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The TERM model and its data base

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  • Mark Horridge

Abstract

TERM (The Enormous Regional Model) provides a strategy for creating a "bottom-up" multi-regional CGE model which treats each region of a single country as a separate economy. This makes it a useful tool for examining the regional impacts of shocks that may be region-specific. TERM is designed to allow quick simulations with many regions, so allowing for models of large countries with 30 to 50 provinces, such as USA or China. TERM also offers a standard procedure for preparing a database which requires, in addition to a national input-output or use-supply table, a minimal amount of regional data. More regional data can be used if available.

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Bibliographic Info

Paper provided by Victoria University, Centre of Policy Studies/IMPACT Centre in its series Centre of Policy Studies/IMPACT Centre Working Papers with number g-219.

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Date of creation: Jul 2011
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Handle: RePEc:cop:wpaper:g-219

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Keywords: Regional CGE;

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  1. K.R. Pearson, 1986. "Automating the Computation of Solutions of Large Economic Models," Centre of Policy Studies/IMPACT Centre Working Papers, Victoria University, Centre of Policy Studies/IMPACT Centre ip-27, Victoria University, Centre of Policy Studies/IMPACT Centre.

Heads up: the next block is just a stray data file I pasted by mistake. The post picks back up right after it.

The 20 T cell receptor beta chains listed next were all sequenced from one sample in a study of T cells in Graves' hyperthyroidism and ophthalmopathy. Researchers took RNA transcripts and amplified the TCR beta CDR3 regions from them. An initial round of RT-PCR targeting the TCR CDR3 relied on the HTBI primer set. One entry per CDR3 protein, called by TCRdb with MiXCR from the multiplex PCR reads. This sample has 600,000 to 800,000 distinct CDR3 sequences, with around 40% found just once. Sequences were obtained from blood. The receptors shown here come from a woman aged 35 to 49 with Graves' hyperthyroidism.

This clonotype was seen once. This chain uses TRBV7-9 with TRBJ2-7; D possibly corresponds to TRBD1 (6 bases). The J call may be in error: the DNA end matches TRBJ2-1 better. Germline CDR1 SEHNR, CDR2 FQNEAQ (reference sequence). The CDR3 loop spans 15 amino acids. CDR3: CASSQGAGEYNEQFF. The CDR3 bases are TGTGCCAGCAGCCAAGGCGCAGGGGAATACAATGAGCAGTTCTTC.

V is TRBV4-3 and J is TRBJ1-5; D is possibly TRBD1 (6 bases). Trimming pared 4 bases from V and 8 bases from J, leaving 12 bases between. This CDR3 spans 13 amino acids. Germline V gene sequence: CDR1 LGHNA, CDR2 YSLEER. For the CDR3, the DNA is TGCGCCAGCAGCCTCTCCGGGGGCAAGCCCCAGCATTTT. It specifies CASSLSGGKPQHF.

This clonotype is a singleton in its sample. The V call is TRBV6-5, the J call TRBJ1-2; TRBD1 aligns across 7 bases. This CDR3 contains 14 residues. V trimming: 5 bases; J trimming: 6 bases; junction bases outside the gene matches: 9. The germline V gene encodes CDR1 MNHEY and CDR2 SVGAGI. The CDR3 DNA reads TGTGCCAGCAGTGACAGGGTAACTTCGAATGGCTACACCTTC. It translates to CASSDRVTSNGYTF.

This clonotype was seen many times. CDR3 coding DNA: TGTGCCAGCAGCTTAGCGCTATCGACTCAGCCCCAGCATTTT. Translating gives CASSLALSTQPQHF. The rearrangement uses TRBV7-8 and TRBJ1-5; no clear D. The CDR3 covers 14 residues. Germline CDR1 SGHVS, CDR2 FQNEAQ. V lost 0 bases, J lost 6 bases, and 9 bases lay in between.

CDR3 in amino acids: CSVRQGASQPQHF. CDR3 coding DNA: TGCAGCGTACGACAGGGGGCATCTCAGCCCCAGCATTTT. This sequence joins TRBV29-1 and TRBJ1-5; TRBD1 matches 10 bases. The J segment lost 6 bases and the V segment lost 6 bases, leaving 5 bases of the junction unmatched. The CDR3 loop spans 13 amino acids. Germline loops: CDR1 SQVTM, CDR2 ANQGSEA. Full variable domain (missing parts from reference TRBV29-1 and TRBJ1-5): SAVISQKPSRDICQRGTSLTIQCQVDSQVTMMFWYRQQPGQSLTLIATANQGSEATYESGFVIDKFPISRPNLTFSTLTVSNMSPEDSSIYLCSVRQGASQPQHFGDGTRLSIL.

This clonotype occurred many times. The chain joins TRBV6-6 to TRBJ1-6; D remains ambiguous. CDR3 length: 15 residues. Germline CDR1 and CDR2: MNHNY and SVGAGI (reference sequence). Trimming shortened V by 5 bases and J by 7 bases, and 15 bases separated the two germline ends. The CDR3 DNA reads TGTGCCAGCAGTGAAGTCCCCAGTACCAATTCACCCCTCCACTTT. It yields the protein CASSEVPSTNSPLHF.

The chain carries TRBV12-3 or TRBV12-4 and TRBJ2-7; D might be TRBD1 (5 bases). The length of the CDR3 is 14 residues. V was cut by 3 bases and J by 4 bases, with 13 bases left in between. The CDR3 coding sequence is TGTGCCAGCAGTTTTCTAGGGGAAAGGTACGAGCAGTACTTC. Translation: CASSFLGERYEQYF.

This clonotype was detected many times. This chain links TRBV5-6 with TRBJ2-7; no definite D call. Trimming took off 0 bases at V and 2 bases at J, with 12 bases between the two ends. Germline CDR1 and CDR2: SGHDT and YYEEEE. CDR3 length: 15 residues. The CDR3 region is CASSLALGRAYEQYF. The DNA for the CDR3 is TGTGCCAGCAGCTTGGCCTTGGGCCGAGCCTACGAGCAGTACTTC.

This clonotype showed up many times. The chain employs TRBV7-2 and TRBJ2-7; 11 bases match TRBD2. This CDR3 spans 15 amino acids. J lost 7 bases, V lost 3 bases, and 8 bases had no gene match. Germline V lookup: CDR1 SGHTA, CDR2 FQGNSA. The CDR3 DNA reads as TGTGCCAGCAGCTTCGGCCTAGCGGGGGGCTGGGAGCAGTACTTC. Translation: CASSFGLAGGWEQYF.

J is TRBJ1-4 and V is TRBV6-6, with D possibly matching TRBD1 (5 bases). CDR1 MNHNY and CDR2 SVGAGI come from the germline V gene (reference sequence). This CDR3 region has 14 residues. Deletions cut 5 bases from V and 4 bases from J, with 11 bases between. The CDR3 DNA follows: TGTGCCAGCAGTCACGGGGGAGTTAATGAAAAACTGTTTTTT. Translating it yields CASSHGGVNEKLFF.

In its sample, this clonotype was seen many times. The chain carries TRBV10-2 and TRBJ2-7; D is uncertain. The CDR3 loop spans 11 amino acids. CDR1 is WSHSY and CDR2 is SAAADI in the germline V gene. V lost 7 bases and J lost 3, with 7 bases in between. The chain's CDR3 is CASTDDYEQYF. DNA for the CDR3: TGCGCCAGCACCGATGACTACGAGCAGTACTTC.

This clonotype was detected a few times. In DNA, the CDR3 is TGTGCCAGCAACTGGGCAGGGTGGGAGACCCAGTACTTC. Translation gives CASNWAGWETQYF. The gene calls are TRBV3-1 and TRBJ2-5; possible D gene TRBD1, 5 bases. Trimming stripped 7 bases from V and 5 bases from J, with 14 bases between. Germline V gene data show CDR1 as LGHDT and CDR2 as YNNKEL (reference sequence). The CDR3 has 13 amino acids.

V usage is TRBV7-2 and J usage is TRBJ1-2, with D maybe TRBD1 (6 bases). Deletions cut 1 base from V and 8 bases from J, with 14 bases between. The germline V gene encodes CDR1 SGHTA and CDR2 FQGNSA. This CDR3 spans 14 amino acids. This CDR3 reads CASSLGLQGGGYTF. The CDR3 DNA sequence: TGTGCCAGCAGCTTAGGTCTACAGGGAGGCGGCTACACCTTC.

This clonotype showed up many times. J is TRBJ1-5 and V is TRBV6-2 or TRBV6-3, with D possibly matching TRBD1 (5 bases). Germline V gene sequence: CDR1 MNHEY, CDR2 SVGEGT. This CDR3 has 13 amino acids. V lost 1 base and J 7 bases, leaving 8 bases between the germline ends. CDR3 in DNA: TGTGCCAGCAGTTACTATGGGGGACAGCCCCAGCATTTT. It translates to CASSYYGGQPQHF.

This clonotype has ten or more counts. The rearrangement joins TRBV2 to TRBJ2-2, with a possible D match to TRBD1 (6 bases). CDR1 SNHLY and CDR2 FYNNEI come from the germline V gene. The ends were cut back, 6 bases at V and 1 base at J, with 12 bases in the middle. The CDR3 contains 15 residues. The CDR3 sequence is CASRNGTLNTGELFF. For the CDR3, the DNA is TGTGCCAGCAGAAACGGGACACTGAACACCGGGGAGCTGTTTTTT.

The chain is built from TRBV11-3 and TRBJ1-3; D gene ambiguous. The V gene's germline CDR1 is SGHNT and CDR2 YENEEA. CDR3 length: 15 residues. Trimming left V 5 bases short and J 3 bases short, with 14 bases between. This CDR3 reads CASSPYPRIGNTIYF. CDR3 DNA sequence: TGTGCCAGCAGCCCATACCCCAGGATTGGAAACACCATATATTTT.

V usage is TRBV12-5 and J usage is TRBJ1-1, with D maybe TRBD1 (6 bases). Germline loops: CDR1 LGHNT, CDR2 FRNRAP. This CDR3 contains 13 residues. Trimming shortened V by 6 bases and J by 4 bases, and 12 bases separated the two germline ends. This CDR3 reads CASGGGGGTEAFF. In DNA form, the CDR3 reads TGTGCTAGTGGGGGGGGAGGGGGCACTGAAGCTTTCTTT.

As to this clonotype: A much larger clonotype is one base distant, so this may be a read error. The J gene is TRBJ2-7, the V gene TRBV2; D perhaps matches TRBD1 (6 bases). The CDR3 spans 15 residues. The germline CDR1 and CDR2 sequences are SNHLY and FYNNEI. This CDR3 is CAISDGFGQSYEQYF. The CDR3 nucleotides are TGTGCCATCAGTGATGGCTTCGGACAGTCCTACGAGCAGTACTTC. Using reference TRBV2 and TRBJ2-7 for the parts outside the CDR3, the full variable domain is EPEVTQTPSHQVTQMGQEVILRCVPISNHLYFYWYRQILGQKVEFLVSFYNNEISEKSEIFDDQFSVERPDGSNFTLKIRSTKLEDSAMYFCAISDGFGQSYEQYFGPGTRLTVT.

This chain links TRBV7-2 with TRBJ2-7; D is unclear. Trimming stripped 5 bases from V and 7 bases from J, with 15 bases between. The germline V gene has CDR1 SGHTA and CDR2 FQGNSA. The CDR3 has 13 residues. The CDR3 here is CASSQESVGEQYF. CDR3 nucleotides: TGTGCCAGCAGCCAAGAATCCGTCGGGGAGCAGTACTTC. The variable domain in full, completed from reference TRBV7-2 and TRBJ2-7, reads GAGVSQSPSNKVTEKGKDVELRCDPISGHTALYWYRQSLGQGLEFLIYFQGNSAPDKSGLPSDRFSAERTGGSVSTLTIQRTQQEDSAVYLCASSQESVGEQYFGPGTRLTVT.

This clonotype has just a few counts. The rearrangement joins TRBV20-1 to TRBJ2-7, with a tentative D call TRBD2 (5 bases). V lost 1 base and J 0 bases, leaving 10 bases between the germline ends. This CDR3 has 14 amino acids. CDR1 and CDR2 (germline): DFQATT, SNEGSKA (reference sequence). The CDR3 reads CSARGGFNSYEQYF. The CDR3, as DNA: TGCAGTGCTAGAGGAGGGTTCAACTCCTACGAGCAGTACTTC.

2. Philip D. Adams & Mark Horridge & Glyn Wittwer, 2003. "MMRF-GREEN: A Dynamic Multi-Regional Applied General Equilibrium Model of the Australian Economy, Based on the MMR and MONASH Models," Centre of Policy Studies/IMPACT Centre Working Papers, Victoria University, Centre of Policy Studies/IMPACT Centre g-140, Victoria University, Centre of Policy Studies/IMPACT Centre.
  3. Matthew W. Peter & Mark Horridge & G.A.Meagher & Fazana Naqvi & B.R.Parmenter, 1996. "The Theoretical Structure of MONASH-MRF," Centre of Policy Studies/IMPACT Centre Working Papers, Victoria University, Centre of Policy Studies/IMPACT Centre op-85, Victoria University, Centre of Policy Studies/IMPACT Centre.
  4. Horridge, Mark & Madden, John & Wittwer, Glyn, 2005. "The impact of the 2002-2003 drought on Australia," Journal of Policy Modeling, Elsevier, Elsevier, vol. 27(3), pages 285-308, April.
  5. Liew, L. H., 1984. ""Tops-down" versus "bottoms-up" approaches to regional modeling," Journal of Policy Modeling, Elsevier, Elsevier, vol. 6(3), pages 351-367, August.
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